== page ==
Roberto Tapia is an American singer of Mexican ancestry. Tapia was born in 1984 in San Diego, California and raised in Culiacán, Sinaloa, Mexico. Tapia adopted the Regional Mexican genre and in August 2012, his album El Muchacho hit #1 on Billboard's Top Latin Albums chart. Tapia was one of three coaches on the first two seasons of La Voz Kids (The Voice Kids), a Spanish-language version of The Voice featuring American Spanish-speaking children on the Telemundo Network. He inclusively became a business man in the year of 2013, promoting restaurants, and still continuing with his singer life.

Val Rezzo

Val Rezzo (Comasco: Val Rezz [ˌʋal ˈrɛts]) is a comune (municipality) in the Province of Como in the Italian region Lombardy, located about 70 kilometres (43 mi) north of Milan and about 30 kilometres (19 mi) north of Como, on the border with Switzerland. As of 31 December 2004, it had a population of 202 and an area of 6.6 square kilometres (2.5 sq mi).Val Rezzo borders the following municipalities: Bogno (Switzerland), Carlazzo, Cavargna, Certara (Switzerland), Cimadera (Switzerland), Corrido, Porlezza, San Nazzaro Val Cavargna, Valsolda.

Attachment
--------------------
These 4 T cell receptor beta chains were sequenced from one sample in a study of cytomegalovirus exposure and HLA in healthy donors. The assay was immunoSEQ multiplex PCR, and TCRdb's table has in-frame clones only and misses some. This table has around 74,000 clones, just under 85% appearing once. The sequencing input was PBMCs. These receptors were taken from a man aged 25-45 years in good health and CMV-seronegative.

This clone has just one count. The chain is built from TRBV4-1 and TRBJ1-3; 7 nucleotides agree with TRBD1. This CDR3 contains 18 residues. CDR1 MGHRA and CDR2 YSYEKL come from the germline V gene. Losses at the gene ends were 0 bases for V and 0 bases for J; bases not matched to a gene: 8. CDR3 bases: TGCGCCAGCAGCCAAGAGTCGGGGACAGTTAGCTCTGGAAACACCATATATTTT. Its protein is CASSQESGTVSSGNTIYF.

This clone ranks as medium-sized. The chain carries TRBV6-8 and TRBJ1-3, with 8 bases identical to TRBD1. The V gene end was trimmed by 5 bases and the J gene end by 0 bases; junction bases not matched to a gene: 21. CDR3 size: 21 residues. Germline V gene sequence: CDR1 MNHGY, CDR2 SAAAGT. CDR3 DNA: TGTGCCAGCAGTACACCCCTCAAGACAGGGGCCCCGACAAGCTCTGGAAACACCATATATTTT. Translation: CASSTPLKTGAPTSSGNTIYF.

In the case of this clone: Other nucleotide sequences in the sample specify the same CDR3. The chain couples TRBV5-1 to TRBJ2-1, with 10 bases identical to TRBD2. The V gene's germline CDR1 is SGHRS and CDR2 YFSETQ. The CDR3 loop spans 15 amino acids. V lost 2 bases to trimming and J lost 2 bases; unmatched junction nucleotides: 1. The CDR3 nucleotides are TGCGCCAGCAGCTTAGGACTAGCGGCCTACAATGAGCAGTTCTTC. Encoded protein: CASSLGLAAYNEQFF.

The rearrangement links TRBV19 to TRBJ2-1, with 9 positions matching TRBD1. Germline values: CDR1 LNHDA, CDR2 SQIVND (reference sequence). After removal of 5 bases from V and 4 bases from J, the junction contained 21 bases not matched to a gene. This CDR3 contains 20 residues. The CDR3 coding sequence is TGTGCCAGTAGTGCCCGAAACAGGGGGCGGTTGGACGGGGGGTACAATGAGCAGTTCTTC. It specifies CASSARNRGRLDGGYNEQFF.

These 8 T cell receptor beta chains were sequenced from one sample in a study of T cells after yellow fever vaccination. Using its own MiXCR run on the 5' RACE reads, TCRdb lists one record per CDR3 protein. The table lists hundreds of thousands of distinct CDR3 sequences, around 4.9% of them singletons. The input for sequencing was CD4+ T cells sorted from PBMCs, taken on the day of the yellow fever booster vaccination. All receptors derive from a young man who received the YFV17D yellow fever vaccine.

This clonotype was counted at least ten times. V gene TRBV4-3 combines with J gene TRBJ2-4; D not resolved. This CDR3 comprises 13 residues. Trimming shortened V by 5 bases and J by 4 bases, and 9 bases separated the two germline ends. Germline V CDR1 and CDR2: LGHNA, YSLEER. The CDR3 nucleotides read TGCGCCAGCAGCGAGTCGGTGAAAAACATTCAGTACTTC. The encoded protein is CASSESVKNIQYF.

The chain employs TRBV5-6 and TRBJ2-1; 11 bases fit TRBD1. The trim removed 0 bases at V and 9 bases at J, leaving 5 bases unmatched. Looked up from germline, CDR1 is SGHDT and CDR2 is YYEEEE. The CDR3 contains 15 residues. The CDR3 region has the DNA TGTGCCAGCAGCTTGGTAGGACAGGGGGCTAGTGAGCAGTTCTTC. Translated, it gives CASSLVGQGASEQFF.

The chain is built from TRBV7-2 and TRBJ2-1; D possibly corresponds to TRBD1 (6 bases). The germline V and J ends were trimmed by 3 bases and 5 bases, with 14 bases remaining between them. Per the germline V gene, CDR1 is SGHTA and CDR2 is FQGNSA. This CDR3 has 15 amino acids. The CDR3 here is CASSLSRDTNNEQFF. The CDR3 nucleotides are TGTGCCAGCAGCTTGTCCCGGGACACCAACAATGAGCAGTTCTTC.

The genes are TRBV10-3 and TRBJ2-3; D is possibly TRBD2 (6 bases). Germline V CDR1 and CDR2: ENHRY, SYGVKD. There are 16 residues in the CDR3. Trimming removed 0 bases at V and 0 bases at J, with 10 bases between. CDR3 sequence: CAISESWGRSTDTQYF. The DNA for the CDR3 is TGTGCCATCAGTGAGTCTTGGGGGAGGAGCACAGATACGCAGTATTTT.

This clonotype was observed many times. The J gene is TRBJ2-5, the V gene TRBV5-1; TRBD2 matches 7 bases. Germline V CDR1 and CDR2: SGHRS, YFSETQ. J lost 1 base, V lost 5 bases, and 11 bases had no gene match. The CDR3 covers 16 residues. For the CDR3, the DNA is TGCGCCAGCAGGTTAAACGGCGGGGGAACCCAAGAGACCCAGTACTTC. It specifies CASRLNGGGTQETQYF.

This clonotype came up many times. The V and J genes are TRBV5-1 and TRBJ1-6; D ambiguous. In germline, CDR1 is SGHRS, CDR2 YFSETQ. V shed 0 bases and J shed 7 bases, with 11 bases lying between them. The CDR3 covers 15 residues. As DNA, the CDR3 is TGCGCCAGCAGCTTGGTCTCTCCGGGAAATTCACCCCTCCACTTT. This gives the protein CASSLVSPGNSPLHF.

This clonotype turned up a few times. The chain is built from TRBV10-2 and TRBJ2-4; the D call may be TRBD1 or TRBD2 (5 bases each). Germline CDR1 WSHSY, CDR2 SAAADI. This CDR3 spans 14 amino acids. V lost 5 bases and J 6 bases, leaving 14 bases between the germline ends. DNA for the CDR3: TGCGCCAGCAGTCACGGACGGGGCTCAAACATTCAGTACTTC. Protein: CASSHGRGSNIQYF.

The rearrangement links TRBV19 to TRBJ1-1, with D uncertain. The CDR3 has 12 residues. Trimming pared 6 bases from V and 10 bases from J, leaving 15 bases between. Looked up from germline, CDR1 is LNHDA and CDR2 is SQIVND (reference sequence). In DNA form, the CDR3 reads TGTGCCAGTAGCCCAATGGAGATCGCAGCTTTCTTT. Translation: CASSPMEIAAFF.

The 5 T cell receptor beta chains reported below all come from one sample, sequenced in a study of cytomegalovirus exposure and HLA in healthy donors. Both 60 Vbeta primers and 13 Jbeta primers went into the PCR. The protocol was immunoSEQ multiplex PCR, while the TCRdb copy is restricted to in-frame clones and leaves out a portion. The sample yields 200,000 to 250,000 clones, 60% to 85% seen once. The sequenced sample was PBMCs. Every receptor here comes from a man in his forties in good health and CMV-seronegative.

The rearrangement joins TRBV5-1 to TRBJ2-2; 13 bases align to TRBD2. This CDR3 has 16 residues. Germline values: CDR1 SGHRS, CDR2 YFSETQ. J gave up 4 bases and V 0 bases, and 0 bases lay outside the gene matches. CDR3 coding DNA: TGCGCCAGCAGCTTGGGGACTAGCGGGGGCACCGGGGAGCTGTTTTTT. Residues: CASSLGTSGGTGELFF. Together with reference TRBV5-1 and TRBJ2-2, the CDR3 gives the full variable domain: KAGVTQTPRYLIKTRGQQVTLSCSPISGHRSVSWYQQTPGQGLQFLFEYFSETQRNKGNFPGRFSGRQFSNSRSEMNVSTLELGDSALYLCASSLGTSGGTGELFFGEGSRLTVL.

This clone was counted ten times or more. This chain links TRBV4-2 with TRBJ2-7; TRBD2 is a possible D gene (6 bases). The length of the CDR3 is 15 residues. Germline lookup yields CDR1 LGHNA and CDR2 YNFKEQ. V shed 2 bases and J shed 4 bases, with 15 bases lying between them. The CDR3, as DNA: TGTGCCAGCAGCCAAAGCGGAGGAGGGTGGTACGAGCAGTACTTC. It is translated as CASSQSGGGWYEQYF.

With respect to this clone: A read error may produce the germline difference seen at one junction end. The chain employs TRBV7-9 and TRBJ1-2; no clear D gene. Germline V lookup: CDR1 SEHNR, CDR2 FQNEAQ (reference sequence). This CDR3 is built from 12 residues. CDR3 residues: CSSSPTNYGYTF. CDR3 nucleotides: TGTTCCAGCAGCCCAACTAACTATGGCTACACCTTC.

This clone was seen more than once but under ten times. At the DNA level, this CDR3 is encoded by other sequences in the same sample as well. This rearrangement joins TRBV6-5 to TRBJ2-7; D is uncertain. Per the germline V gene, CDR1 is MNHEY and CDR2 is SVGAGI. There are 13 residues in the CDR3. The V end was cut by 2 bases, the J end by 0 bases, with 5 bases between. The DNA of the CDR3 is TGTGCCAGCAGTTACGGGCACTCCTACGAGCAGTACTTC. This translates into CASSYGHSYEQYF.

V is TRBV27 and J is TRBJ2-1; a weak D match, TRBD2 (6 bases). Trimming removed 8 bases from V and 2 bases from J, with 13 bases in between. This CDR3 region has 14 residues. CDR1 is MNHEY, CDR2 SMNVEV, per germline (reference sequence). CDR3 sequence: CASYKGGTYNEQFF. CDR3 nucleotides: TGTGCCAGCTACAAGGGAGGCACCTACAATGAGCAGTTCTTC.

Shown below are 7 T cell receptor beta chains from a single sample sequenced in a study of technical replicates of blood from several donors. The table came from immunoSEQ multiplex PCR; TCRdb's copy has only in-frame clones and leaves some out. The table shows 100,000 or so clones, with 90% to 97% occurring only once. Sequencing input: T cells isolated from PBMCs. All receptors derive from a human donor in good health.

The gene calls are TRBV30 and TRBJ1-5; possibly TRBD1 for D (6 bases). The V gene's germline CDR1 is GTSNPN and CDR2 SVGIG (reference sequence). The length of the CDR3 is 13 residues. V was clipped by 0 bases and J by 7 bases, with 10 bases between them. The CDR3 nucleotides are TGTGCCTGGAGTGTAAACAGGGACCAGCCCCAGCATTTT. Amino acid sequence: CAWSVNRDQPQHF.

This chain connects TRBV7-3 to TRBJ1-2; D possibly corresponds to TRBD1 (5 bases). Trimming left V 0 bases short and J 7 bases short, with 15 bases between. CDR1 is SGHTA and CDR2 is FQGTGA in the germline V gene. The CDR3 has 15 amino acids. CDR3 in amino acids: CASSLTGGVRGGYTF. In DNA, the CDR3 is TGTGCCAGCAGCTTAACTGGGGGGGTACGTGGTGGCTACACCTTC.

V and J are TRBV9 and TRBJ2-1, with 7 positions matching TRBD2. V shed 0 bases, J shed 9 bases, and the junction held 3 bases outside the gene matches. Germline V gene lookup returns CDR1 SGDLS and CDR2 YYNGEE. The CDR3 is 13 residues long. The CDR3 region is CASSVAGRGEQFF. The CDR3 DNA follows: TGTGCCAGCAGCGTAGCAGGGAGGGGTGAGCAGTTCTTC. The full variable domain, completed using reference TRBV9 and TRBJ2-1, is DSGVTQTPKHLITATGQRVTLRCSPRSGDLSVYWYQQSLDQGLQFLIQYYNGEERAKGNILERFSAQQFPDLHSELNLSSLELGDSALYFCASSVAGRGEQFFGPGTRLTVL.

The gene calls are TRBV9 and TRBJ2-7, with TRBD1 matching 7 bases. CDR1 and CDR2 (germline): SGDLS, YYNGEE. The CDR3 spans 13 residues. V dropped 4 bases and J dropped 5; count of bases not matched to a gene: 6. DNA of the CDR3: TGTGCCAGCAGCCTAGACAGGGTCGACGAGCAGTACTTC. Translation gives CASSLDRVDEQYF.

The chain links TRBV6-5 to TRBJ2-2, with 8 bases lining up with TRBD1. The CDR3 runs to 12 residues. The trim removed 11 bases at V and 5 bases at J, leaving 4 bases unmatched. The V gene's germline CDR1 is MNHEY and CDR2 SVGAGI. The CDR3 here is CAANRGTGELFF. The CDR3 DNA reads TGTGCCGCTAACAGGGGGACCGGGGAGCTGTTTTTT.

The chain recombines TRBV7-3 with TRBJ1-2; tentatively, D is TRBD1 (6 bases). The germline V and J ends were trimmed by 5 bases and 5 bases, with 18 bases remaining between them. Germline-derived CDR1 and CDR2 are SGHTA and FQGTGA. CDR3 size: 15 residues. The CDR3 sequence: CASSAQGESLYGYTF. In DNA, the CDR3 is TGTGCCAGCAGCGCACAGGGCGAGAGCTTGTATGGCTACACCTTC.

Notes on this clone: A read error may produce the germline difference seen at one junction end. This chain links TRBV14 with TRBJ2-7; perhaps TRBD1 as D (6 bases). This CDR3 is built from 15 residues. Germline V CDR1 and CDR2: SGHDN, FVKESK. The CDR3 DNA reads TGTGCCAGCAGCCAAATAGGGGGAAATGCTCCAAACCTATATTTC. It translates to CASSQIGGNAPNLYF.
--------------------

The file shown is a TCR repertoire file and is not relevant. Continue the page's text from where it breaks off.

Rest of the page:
Music genres in the Hispanosphere
Spaniard folk
Latin urban
Peruvian coastal
Latin pop
and protest music
South Cone
Traditional folk
Music of Africa